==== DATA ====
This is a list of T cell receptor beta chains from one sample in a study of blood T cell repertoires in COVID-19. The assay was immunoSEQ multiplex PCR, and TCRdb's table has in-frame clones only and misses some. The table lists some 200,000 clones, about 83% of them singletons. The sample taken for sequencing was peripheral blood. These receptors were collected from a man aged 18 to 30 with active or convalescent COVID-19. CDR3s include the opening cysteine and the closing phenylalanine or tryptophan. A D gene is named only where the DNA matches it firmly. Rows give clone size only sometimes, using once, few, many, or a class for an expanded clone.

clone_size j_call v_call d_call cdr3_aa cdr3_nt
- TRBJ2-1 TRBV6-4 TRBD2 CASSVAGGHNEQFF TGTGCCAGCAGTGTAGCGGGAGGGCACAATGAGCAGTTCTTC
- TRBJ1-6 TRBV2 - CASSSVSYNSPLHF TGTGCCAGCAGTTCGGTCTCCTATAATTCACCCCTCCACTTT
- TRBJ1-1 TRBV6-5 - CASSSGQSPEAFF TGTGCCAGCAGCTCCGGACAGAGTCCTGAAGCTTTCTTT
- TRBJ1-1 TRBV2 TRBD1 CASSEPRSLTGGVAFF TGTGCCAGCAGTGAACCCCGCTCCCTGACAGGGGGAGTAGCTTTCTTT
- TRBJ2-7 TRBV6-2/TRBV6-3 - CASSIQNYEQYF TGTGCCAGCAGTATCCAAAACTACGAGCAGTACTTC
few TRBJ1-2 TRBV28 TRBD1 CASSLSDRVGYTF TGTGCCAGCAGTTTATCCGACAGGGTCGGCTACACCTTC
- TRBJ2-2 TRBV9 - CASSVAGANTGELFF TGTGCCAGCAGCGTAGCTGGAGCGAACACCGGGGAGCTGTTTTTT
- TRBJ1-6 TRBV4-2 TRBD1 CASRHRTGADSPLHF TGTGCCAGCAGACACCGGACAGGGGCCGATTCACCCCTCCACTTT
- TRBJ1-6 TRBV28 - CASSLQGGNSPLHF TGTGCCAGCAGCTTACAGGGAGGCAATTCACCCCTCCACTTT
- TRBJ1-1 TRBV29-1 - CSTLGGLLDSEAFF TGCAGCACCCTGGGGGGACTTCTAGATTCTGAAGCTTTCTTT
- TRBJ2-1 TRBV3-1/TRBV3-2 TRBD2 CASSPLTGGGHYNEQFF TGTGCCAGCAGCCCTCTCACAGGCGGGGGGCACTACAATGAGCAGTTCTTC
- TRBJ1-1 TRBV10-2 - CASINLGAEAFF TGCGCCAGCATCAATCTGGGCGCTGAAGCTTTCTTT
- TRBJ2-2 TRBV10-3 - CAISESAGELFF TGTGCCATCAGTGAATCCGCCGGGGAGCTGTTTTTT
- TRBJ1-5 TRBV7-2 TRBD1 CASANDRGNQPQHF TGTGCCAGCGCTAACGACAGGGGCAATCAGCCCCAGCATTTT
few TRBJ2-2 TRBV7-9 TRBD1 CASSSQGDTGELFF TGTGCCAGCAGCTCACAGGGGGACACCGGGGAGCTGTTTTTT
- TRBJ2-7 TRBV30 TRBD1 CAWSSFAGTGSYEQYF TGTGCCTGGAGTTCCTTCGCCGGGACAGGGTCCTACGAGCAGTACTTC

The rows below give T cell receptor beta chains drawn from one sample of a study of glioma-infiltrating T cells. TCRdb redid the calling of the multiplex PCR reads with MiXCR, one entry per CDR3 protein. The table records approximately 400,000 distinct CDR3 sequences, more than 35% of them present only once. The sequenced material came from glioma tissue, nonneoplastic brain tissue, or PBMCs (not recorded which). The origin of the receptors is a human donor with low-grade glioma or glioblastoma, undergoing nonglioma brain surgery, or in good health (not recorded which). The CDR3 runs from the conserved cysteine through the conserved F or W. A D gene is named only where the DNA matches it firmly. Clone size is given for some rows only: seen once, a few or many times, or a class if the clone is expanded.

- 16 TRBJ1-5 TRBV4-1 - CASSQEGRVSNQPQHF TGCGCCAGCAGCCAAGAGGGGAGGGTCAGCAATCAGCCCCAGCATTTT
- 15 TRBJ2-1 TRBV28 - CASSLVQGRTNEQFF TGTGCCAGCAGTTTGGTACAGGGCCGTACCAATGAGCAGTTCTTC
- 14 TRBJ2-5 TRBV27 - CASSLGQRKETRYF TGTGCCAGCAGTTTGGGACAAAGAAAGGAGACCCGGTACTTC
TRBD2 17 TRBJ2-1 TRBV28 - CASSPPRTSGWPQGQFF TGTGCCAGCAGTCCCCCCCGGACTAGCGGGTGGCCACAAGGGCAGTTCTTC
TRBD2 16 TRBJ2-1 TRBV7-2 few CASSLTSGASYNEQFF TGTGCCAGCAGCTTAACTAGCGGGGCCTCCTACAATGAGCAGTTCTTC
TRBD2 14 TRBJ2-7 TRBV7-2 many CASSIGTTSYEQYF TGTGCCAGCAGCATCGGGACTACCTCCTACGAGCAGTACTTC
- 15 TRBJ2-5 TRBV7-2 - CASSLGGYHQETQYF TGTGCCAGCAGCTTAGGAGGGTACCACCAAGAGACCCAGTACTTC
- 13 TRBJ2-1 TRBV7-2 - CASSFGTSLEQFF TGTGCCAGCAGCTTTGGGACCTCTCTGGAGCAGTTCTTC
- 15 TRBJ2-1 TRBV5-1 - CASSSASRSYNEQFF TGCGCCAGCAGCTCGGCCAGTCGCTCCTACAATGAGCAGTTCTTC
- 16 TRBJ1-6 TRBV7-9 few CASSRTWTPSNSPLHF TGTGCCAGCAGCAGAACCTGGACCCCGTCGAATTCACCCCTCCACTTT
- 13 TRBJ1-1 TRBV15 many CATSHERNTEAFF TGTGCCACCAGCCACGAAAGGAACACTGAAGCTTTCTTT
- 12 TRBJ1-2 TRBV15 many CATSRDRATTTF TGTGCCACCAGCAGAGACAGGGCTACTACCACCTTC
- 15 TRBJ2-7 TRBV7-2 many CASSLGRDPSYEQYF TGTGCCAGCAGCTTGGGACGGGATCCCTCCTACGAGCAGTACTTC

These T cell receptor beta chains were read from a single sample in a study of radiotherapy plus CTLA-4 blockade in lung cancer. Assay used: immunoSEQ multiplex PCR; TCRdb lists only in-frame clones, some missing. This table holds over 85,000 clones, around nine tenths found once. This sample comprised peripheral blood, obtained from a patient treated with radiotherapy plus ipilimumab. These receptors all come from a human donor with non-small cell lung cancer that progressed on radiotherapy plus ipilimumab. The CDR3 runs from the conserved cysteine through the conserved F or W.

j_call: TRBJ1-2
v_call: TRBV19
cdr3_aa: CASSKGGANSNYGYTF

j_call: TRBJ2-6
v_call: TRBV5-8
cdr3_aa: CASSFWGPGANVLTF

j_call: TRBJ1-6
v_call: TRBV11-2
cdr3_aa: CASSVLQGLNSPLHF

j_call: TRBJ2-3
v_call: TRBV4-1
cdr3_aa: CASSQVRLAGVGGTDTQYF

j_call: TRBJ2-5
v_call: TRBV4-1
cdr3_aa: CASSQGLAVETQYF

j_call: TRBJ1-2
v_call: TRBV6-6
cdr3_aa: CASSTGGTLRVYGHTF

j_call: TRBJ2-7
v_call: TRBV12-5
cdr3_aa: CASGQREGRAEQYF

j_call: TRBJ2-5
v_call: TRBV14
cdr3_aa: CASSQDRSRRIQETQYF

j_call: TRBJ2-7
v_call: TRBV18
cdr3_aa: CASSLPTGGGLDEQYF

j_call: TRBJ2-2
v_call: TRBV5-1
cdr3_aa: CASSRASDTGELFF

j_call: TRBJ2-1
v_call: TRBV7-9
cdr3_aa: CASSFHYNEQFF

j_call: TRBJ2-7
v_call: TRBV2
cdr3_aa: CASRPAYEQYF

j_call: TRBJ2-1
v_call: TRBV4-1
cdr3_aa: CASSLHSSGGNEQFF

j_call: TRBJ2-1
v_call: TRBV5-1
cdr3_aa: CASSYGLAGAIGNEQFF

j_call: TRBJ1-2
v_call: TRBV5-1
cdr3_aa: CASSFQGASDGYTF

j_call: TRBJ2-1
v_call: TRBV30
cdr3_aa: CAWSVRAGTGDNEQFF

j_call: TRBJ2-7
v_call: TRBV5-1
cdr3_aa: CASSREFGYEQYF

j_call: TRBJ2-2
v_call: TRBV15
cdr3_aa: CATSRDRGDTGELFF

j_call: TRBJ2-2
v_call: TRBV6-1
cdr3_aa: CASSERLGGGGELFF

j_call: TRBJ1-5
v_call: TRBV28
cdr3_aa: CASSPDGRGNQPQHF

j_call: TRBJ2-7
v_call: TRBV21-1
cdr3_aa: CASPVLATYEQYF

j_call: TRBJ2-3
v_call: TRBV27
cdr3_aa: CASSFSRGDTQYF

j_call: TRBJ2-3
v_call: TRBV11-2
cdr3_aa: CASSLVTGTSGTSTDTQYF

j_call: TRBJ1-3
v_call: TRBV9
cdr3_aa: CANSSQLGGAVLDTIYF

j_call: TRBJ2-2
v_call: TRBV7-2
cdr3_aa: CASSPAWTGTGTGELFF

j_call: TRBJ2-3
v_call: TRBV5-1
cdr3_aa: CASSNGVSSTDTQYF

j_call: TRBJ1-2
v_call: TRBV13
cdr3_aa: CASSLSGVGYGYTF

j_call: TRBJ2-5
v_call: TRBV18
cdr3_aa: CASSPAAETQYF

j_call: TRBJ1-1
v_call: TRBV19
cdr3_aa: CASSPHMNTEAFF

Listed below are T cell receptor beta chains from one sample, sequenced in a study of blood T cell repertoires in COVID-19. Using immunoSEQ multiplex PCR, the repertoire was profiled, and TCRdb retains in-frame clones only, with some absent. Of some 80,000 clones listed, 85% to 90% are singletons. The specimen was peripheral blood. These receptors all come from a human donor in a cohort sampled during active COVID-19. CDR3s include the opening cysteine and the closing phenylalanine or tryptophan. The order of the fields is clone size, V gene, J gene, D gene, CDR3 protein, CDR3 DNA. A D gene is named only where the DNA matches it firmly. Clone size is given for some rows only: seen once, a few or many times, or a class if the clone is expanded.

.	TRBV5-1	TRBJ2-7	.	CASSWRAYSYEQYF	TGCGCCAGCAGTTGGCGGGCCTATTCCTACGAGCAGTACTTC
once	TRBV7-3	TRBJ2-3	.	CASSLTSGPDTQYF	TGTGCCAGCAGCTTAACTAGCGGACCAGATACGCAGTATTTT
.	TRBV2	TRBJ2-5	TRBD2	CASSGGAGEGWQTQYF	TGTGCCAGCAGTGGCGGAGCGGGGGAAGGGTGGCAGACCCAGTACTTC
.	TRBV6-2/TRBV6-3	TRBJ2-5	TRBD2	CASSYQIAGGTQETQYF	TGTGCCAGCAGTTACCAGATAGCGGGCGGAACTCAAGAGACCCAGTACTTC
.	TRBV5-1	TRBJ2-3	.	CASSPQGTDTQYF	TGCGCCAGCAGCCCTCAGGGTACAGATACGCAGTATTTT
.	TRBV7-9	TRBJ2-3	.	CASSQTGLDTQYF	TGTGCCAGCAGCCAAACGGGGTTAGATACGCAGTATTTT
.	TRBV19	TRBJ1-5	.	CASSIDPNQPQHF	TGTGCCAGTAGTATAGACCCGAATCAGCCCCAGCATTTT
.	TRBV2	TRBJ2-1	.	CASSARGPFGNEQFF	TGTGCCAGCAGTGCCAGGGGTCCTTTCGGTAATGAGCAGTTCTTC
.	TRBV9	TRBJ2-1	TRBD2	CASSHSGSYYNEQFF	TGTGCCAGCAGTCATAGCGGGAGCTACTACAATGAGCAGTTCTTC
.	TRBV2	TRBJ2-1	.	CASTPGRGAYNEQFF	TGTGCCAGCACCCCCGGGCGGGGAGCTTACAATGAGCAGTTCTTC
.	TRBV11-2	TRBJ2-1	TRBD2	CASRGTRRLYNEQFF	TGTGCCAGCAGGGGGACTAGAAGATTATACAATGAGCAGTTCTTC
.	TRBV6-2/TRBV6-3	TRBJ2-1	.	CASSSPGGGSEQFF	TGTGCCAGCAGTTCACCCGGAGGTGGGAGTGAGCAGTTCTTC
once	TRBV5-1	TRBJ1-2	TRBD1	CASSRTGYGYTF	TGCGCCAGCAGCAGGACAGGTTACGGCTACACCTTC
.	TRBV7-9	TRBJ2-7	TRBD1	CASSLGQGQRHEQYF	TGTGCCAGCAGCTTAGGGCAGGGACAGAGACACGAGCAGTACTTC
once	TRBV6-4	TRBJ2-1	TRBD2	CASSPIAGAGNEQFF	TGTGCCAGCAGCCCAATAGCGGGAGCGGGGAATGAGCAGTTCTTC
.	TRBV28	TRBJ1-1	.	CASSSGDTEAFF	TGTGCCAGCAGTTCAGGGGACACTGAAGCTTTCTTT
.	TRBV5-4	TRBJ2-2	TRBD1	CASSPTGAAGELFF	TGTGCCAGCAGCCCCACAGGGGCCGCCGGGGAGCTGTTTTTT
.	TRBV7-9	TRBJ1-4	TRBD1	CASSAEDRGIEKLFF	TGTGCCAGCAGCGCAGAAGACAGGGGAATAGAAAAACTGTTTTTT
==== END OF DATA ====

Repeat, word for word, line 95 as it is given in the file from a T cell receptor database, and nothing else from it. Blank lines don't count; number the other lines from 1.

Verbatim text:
v_call: TRBV21-1